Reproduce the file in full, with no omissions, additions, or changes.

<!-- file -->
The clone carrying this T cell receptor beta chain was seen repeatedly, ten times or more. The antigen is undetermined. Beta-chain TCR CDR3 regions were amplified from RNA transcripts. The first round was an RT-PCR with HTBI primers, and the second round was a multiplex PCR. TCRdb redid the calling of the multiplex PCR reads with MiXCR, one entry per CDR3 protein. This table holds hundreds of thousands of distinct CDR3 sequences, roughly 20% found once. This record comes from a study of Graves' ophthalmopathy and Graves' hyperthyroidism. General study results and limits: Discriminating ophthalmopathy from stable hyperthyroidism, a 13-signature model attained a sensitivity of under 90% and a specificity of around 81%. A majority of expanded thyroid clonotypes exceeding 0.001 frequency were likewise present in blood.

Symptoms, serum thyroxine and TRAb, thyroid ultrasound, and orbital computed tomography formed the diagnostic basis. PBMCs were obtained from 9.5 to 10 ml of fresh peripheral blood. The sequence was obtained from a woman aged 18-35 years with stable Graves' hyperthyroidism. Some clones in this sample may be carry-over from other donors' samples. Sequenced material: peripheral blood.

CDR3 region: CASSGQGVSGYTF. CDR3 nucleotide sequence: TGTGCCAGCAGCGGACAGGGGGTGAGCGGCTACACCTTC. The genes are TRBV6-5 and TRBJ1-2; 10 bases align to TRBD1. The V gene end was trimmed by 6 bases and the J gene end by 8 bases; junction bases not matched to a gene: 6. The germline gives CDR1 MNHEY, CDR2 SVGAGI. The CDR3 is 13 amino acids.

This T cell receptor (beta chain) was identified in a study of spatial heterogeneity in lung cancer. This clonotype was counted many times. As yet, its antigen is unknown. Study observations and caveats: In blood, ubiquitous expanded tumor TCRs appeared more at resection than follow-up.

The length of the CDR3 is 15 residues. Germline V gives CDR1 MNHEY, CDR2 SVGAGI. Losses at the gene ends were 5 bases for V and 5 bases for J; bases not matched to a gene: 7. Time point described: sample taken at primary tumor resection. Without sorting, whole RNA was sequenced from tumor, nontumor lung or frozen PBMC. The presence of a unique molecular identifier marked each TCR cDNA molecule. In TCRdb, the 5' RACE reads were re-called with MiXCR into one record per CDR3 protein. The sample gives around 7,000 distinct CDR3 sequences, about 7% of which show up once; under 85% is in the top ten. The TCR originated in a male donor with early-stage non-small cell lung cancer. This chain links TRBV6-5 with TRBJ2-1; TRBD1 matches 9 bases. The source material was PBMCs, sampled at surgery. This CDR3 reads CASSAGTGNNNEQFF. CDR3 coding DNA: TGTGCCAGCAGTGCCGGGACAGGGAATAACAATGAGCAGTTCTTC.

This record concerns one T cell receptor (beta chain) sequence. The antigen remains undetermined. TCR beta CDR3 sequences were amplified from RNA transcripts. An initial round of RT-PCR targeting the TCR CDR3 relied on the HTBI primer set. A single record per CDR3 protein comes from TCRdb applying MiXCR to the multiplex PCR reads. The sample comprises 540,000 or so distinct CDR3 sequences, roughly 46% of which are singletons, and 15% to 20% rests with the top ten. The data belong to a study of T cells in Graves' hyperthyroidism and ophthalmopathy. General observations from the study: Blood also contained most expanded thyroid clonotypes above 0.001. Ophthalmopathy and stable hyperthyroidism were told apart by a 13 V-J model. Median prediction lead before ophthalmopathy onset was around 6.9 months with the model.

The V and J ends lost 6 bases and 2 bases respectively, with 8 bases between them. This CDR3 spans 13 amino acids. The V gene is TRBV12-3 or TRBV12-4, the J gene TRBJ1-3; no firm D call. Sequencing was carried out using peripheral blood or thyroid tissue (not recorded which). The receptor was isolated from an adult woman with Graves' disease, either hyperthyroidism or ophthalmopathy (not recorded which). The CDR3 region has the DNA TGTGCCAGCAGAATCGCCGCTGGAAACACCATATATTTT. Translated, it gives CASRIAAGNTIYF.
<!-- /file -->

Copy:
The clone carrying this T cell receptor beta chain was seen repeatedly, ten times or more. The antigen is undetermined. Beta-chain TCR CDR3 regions were amplified from RNA transcripts. The first round was an RT-PCR with HTBI primers, and the second round was a multiplex PCR. TCRdb redid the calling of the multiplex PCR reads with MiXCR, one entry per CDR3 protein. This table holds hundreds of thousands of distinct CDR3 sequences, roughly 20% found once. This record comes from a study of Graves' ophthalmopathy and Graves' hyperthyroidism. General study results and limits: Discriminating ophthalmopathy from stable hyperthyroidism, a 13-signature model attained a sensitivity of under 90% and a specificity of around 81%. A majority of expanded thyroid clonotypes exceeding 0.001 frequency were likewise present in blood.

Symptoms, serum thyroxine and TRAb, thyroid ultrasound, and orbital computed tomography formed the diagnostic basis. PBMCs were obtained from 9.5 to 10 ml of fresh peripheral blood. The sequence was obtained from a woman aged 18-35 years with stable Graves' hyperthyroidism. Some clones in this sample may be carry-over from other donors' samples. Sequenced material: peripheral blood.

CDR3 region: CASSGQGVSGYTF. CDR3 nucleotide sequence: TGTGCCAGCAGCGGACAGGGGGTGAGCGGCTACACCTTC. The genes are TRBV6-5 and TRBJ1-2; 10 bases align to TRBD1. The V gene end was trimmed by 6 bases and the J gene end by 8 bases; junction bases not matched to a gene: 6. The germline gives CDR1 MNHEY, CDR2 SVGAGI. The CDR3 is 13 amino acids.

This T cell receptor (beta chain) was identified in a study of spatial heterogeneity in lung cancer. This clonotype was counted many times. As yet, its antigen is unknown. Study observations and caveats: In blood, ubiquitous expanded tumor TCRs appeared more at resection than follow-up.

The length of the CDR3 is 15 residues. Germline V gives CDR1 MNHEY, CDR2 SVGAGI. Losses at the gene ends were 5 bases for V and 5 bases for J; bases not matched to a gene: 7. Time point described: sample taken at primary tumor resection. Without sorting, whole RNA was sequenced from tumor, nontumor lung or frozen PBMC. The presence of a unique molecular identifier marked each TCR cDNA molecule. In TCRdb, the 5' RACE reads were re-called with MiXCR into one record per CDR3 protein. The sample gives around 7,000 distinct CDR3 sequences, about 7% of which show up once; under 85% is in the top ten. The TCR originated in a male donor with early-stage non-small cell lung cancer. This chain links TRBV6-5 with TRBJ2-1; TRBD1 matches 9 bases. The source material was PBMCs, sampled at surgery. This CDR3 reads CASSAGTGNNNEQFF. CDR3 coding DNA: TGTGCCAGCAGTGCCGGGACAGGGAATAACAATGAGCAGTTCTTC.

This record concerns one T cell receptor (beta chain) sequence. The antigen remains undetermined. TCR beta CDR3 sequences were amplified from RNA transcripts. An initial round of RT-PCR targeting the TCR CDR3 relied on the HTBI primer set. A single record per CDR3 protein comes from TCRdb applying MiXCR to the multiplex PCR reads. The sample comprises 540,000 or so distinct CDR3 sequences, roughly 46% of which are singletons, and 15% to 20% rests with the top ten. The data belong to a study of T cells in Graves' hyperthyroidism and ophthalmopathy. General observations from the study: Blood also contained most expanded thyroid clonotypes above 0.001. Ophthalmopathy and stable hyperthyroidism were told apart by a 13 V-J model. Median prediction lead before ophthalmopathy onset was around 6.9 months with the model.

The V and J ends lost 6 bases and 2 bases respectively, with 8 bases between them. This CDR3 spans 13 amino acids. The V gene is TRBV12-3 or TRBV12-4, the J gene TRBJ1-3; no firm D call. Sequencing was carried out using peripheral blood or thyroid tissue (not recorded which). The receptor was isolated from an adult woman with Graves' disease, either hyperthyroidism or ophthalmopathy (not recorded which). The CDR3 region has the DNA TGTGCCAGCAGAATCGCCGCTGGAAACACCATATATTTT. Translated, it gives CASRIAAGNTIYF.